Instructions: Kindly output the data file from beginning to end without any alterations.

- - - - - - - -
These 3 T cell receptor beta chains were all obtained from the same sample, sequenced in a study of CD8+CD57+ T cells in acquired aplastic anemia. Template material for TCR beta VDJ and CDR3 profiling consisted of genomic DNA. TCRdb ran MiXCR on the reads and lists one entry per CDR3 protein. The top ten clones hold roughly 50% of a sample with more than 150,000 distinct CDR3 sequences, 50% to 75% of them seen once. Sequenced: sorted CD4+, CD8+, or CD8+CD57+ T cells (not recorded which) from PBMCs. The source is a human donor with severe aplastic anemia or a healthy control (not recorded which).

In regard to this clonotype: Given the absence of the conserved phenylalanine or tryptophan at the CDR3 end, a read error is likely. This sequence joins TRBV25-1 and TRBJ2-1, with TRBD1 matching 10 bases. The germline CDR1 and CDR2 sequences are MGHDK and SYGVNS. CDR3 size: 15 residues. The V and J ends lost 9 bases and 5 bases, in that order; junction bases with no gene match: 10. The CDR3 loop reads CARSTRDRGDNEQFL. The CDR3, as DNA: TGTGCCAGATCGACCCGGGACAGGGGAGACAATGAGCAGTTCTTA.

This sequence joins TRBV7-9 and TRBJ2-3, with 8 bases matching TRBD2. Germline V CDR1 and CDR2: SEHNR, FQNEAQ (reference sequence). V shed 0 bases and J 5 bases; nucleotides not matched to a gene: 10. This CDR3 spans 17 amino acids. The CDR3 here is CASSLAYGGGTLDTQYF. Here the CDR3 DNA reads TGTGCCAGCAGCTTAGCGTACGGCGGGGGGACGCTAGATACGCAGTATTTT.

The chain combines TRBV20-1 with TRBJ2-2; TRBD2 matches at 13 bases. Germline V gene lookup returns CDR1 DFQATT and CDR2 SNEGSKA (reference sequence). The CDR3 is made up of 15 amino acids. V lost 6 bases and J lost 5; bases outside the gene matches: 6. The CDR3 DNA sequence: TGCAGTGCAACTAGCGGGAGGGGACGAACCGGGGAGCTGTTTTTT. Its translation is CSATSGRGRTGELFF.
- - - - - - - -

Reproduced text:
These 3 T cell receptor beta chains were all obtained from the same sample, sequenced in a study of CD8+CD57+ T cells in acquired aplastic anemia. Template material for TCR beta VDJ and CDR3 profiling consisted of genomic DNA. TCRdb ran MiXCR on the reads and lists one entry per CDR3 protein. The top ten clones hold roughly 50% of a sample with more than 150,000 distinct CDR3 sequences, 50% to 75% of them seen once. Sequenced: sorted CD4+, CD8+, or CD8+CD57+ T cells (not recorded which) from PBMCs. The source is a human donor with severe aplastic anemia or a healthy control (not recorded which).

In regard to this clonotype: Given the absence of the conserved phenylalanine or tryptophan at the CDR3 end, a read error is likely. This sequence joins TRBV25-1 and TRBJ2-1, with TRBD1 matching 10 bases. The germline CDR1 and CDR2 sequences are MGHDK and SYGVNS. CDR3 size: 15 residues. The V and J ends lost 9 bases and 5 bases, in that order; junction bases with no gene match: 10. The CDR3 loop reads CARSTRDRGDNEQFL. The CDR3, as DNA: TGTGCCAGATCGACCCGGGACAGGGGAGACAATGAGCAGTTCTTA.

This sequence joins TRBV7-9 and TRBJ2-3, with 8 bases matching TRBD2. Germline V CDR1 and CDR2: SEHNR, FQNEAQ (reference sequence). V shed 0 bases and J 5 bases; nucleotides not matched to a gene: 10. This CDR3 spans 17 amino acids. The CDR3 here is CASSLAYGGGTLDTQYF. Here the CDR3 DNA reads TGTGCCAGCAGCTTAGCGTACGGCGGGGGGACGCTAGATACGCAGTATTTT.

The chain combines TRBV20-1 with TRBJ2-2; TRBD2 matches at 13 bases. Germline V gene lookup returns CDR1 DFQATT and CDR2 SNEGSKA (reference sequence). The CDR3 is made up of 15 amino acids. V lost 6 bases and J lost 5; bases outside the gene matches: 6. The CDR3 DNA sequence: TGCAGTGCAACTAGCGGGAGGGGACGAACCGGGGAGCTGTTTTTT. Its translation is CSATSGRGRTGELFF.